Having said that, there’s a lovely pace to the proceedings overall, laughs-a-plenty, and a few poignant moments in there as well: just to remind everyone that there are serious issues underpinning the whole thing.
In some ways, ‘East is East’ takes on a further level of poignancy when one considers that it first arrived in 1999 i.e. before things really got divisive, and it’s this innocence that really cuts through, and reminds us that there was a time when such matters were taken significantly less seriously.
It also did a grand job of us introducing us to a bunch of actors who have subsequently gone on to become regular features within a variety of UK film and TV outlets, including the guy who plays Dev on Coronation Street. ‘East is East’: so much to be thankful for…
The Prince of Egypt (1998, Dir. Brenda Chapman, Steve Hickner, Simon Wells)
This was a very useful film when it came to the no-small-task of introducing an incoming Year 7 to the subject of Religious Studies. Having, in some instances, only previously engaged in an occasional primary school RS lesson – often created by individuals with less subject knowledge, combined with genuine concerns about upsetting people – what better way than to begin with a spectacular animated version of the story of Exodus, courtesy of DreamWorks?
Sure, there are plenty of liberties taken with the storyline, in the interests of dramatic tension – assuming we take the original story in the Book of Exodus as a basis for authenticity – but it’s a sure-fire attention-grabber: what with the excellent graphics, all-star cast, and hugely memorable musical score.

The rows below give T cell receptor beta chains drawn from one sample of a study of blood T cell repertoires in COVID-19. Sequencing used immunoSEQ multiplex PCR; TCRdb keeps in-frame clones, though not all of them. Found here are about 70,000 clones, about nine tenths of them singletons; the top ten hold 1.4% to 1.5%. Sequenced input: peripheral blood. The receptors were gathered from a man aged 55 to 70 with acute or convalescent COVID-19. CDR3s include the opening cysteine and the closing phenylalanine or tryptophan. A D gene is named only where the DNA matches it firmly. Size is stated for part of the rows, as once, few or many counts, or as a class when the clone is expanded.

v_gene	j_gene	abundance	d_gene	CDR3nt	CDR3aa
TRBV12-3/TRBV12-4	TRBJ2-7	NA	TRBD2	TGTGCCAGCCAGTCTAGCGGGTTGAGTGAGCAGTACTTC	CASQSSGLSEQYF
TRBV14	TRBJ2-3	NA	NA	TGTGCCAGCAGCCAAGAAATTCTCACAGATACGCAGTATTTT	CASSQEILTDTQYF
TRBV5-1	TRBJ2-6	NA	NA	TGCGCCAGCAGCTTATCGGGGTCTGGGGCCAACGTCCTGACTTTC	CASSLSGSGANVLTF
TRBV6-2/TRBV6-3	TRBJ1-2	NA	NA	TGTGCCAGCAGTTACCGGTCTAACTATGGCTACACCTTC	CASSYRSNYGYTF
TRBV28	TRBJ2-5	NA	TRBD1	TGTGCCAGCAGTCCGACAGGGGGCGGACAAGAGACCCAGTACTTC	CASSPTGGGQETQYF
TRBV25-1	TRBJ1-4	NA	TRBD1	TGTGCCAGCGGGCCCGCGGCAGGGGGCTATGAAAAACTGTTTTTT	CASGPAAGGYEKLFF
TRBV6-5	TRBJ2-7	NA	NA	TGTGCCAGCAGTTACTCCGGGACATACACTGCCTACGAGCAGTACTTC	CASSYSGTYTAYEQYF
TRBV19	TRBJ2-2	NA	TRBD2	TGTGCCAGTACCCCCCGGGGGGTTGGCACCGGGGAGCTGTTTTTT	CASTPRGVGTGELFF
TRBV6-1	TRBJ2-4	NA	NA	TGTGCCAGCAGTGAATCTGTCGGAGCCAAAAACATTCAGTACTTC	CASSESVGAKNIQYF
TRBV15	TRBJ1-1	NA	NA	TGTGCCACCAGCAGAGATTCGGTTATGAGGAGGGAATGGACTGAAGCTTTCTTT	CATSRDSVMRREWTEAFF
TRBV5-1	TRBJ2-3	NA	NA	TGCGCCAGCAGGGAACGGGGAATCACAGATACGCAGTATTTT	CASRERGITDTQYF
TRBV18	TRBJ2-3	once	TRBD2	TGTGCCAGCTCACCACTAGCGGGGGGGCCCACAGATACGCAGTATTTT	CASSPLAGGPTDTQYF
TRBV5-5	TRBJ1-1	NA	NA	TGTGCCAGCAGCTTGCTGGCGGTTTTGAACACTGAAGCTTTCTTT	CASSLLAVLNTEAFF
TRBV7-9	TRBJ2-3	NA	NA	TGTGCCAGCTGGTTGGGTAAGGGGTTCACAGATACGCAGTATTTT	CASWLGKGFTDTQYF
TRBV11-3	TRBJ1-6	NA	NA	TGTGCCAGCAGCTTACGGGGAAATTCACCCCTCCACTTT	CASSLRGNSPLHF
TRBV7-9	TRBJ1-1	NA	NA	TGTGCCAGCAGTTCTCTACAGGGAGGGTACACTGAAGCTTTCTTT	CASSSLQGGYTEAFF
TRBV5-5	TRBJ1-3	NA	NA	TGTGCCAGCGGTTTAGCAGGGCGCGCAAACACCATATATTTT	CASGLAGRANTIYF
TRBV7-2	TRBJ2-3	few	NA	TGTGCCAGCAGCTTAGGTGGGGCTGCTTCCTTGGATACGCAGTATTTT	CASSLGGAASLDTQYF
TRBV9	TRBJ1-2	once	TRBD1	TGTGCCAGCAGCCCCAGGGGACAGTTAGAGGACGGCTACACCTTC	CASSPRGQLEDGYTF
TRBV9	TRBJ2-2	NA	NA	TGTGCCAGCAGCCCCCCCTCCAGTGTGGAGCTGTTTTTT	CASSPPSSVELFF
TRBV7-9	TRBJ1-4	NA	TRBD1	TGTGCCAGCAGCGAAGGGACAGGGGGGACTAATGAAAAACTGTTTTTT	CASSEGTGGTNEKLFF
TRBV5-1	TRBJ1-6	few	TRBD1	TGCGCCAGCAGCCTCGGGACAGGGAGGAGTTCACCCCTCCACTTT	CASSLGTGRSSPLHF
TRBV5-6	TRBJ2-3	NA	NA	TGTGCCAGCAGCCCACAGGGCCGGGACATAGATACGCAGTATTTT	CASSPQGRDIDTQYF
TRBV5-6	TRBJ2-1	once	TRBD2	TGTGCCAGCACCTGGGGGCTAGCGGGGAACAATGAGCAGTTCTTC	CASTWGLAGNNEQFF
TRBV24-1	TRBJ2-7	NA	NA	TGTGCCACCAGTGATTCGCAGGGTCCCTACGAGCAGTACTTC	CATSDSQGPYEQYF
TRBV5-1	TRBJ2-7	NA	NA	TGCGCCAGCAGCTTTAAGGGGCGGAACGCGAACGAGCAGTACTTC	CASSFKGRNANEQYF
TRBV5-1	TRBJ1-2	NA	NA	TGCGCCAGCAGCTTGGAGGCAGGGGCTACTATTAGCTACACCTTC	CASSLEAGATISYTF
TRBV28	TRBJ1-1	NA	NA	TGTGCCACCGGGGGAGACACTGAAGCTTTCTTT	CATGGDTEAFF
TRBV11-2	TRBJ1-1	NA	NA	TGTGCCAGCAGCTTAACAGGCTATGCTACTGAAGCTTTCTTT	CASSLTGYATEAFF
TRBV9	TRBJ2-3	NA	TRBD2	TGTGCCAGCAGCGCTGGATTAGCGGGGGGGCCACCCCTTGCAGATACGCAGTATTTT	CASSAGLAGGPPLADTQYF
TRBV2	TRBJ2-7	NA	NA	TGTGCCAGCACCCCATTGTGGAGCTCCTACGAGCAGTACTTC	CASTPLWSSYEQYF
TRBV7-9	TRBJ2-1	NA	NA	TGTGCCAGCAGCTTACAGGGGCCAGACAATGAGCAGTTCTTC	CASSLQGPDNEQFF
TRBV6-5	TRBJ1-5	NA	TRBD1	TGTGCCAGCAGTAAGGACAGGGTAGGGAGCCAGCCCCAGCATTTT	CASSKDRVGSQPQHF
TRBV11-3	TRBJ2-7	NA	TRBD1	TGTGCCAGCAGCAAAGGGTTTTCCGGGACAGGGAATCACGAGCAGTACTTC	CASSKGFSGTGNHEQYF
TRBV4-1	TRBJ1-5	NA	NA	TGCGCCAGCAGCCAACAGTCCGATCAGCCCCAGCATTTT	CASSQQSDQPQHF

A great means then, of providing a foundation for the study of the Abrahamic religions – Judaism, in particular – and all of it shown piecemeal, so as to keep the focus from one lesson to the next.
And just in case anyone of a more sceptical orientation would wish to chuck in a barbed comment or two, not only did I take the opportunity to flag up the inconsistencies between text and screen, I also had a documentary on hand that suggested the biblical plagues were caused by series of naturally occurring events, focussed primarily on the presence of an excess of red algae in the River Nile (Rivers of Blood?); a theory which is also worth a ‘google’ of anyone’s time.
It might say Religious Studies on the tin, but that’s not to say there isn’t a little room for Scientific Theory and Rational Argument in there as well.
Jesus of Nazareth (1977, Dir Franco Zeffirelli)
A classic case of something working well once, and repeating the trick, I took pretty much the same approach with the Easter story as I did with that of the Exodus: break it down into episodes, and show an appropriate film piecemeal, to back up the ongoing teaching process.